President al-Bashir feels heat from ‘Sudanese Spring’

By Olivia Warham, Special for CNN June 30, 2012 Sudanese men protest on the road through a United Nations displacement camp. STORY HIGHLIGHTS Since 17 June Sudanese civilians have been demonstrating against the totalitarian regime that has ruled them for 23 years Olivia Warham says there is no freedom of speech or assembly in Sudan She calls the iron control of all public debate part of what psychiatrists call the “infantilization” process Editor’s note: Olivia Warham is Director of Waging Peace, a charity which campaigns against genocide and systematic human rights violations, with a particular focus on Africa. (CNN) — Since 17 June, Sudanese civilians have been demonstrating against the totalitarian regime that has ruled them for…

Can world court survive African Union’s attack?

By Olivia Warham, Special for CNN On January 20, 1942 the Nazi high command gathered at a villa in the Berlin suburb of Wannsee to discuss eliminating European Jewry. One attendee expressed reservations, worrying that they might one day be held responsible. Hitler dismissed the man’s concerns, saying, “Who now remembers the Armenians?” Had Hitler lived, his rhetorical question about the Ottoman Empire’s extermination of more than 1 million of its citizens would have received a belated response at the Nuremberg war crimes trials. The African Union (AU) has called for the International Criminal Court’s charges against Sudan’s President Omar al-Bashir to be dropped. As Luis Moreno Ocampo, the ICC’s chief prosecutor, departs his post, can…

HITLER DIDN’S STOP. WHY WILL SUDAN BE A DIFFERENT STORY?

By Olivia Warham, May 17, 2012 Follow The JC on Twitter Churchill described appeasement as feeding a crocodile, hoping it chooses to eat you last. If humans learned anything from the 20th century, it should have been that if you keep averting your eyes to genocide elsewhere, eventually you will have to fight to save your own neighbourhood, and you will do so at enormous cost. Alas, we have failed to draw the obvious conclusions from appeasement. Hence those who form “the international community” are responding to 21st century genocide in Sudan as if the Holocaust never happened. And whether in Armenia, Rwanda, Bosnia or Sudan, there has been a predictable pattern to the world’s reaction,…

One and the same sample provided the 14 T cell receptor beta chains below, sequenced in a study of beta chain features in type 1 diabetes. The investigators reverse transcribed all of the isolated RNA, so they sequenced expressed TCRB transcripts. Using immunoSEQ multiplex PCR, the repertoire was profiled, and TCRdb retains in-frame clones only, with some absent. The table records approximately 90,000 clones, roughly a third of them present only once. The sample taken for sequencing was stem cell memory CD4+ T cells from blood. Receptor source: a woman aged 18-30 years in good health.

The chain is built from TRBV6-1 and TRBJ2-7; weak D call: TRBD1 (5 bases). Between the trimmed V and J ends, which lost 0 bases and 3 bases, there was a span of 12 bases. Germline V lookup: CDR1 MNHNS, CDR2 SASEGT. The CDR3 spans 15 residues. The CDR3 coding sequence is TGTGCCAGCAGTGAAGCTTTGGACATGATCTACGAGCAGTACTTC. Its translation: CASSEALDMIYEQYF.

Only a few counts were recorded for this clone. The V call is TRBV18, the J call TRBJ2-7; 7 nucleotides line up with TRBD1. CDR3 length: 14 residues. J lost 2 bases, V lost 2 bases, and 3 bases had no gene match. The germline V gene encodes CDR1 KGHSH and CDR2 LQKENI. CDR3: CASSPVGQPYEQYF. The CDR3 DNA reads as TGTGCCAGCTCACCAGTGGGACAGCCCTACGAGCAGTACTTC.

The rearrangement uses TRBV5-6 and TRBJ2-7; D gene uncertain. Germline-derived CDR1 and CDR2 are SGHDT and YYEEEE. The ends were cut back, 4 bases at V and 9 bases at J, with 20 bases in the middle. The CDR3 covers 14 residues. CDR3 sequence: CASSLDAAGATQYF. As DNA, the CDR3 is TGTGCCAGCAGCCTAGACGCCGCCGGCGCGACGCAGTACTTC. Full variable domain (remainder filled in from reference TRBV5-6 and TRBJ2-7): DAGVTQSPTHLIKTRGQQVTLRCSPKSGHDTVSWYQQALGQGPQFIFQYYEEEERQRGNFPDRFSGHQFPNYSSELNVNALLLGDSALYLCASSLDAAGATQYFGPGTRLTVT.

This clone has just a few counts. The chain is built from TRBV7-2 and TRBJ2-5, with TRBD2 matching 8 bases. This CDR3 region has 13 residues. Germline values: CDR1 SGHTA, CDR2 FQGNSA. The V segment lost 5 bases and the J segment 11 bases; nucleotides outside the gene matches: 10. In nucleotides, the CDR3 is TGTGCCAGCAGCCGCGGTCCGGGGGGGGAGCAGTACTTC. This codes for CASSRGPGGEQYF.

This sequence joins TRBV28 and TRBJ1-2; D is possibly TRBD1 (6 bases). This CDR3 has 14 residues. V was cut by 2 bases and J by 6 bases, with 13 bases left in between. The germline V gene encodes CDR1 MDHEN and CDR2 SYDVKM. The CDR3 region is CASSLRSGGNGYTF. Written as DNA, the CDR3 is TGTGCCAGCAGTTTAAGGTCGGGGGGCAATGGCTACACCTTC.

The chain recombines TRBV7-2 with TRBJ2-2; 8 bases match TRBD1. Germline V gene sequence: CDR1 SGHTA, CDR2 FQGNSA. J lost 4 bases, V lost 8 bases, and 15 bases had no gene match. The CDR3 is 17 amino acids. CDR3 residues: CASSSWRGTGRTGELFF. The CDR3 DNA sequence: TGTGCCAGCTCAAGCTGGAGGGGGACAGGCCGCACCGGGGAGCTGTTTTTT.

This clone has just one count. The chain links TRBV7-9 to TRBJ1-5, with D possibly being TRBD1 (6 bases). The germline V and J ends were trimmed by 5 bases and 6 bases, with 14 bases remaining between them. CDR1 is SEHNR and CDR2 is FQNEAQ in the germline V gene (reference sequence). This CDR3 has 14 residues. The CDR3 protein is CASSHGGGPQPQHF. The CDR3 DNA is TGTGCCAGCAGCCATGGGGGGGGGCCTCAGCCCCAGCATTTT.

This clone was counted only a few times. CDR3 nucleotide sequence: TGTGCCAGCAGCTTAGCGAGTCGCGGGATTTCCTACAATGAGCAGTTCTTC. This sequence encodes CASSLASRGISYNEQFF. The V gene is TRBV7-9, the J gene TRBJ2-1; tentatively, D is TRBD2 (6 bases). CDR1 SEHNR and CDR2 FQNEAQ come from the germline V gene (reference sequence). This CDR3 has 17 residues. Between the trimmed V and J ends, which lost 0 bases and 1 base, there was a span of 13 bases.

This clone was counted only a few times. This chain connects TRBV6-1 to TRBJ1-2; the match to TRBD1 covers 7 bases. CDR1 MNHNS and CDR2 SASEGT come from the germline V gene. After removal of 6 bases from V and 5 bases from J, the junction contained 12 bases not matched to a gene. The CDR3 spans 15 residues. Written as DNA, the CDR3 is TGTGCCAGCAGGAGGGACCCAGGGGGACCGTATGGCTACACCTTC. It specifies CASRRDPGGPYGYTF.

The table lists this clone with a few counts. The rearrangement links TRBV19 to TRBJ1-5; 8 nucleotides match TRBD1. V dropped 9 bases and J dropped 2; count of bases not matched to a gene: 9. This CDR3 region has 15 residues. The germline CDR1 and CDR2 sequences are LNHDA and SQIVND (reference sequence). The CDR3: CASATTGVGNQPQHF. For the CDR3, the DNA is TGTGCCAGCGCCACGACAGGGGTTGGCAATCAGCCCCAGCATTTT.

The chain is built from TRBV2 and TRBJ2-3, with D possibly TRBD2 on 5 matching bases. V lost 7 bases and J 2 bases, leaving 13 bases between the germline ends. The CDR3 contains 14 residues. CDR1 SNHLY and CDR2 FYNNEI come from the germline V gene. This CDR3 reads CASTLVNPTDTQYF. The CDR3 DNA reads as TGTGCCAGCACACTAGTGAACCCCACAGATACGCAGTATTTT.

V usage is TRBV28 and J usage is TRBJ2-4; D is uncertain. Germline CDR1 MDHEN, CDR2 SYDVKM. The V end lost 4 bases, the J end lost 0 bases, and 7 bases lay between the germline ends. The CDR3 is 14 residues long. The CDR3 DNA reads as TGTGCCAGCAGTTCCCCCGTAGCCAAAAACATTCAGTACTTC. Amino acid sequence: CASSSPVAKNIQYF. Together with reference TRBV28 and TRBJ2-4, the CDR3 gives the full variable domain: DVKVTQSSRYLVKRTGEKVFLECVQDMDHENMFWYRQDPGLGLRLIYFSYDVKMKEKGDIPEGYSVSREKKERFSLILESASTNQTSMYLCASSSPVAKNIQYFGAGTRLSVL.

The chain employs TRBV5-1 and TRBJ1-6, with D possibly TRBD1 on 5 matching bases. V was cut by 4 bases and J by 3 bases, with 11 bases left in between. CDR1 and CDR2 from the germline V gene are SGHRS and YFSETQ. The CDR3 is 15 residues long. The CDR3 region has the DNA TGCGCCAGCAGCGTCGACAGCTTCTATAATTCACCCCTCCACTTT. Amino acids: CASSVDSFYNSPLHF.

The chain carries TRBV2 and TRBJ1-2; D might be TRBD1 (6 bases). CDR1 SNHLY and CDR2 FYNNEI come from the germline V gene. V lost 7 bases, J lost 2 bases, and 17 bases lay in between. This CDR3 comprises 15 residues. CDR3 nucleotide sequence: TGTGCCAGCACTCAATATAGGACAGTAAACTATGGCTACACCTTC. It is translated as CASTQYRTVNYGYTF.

Darfur nine years on: murder in a media vacuum

Written by Rebecca Tinsley with Olivia Warham of Waging Peace. and originally appeared in The New Statesman Earlier this month the US Secretary of State, Hillary Clinton, condemned Syrian leader Bashar Assad’s “long list of broken promises”. “The world must judge Assad by what he does, not by what he says,” she added. “And we cannot sit back and wait any longer.” The same should apply to President Omer al Bashir of Sudan who has been killing, ethnically cleansing, raping, torturing and terrorizing the people of Darfur for nine years. Like Assad, Sudan’s Bashir targets his own unarmed civilians systematically and with impunity. As Darfuris mark the anniversary of the start of their rebellion on…

It is Time to Point the Finger of Blame

Written by Rebecca Tinsley with Olivia Warham of Waging Peace. Appeared originally in the Sudan Trubune Less than a year after South Sudan gained independence, some are already preparing to write its obituary. Before the January 2011 referendum, many of us predicted things would go badly unless the international community, in its role as midwife to the new nation, ensured that outstanding elements of the 2005 peace deal were resolved. These elements were not minor matters: the location of the border, how much South Sudan would pay to tranship oil across Sudan, and who was a citizen. However, everyone was in a hurry to complete the secession process and the split went ahead with the…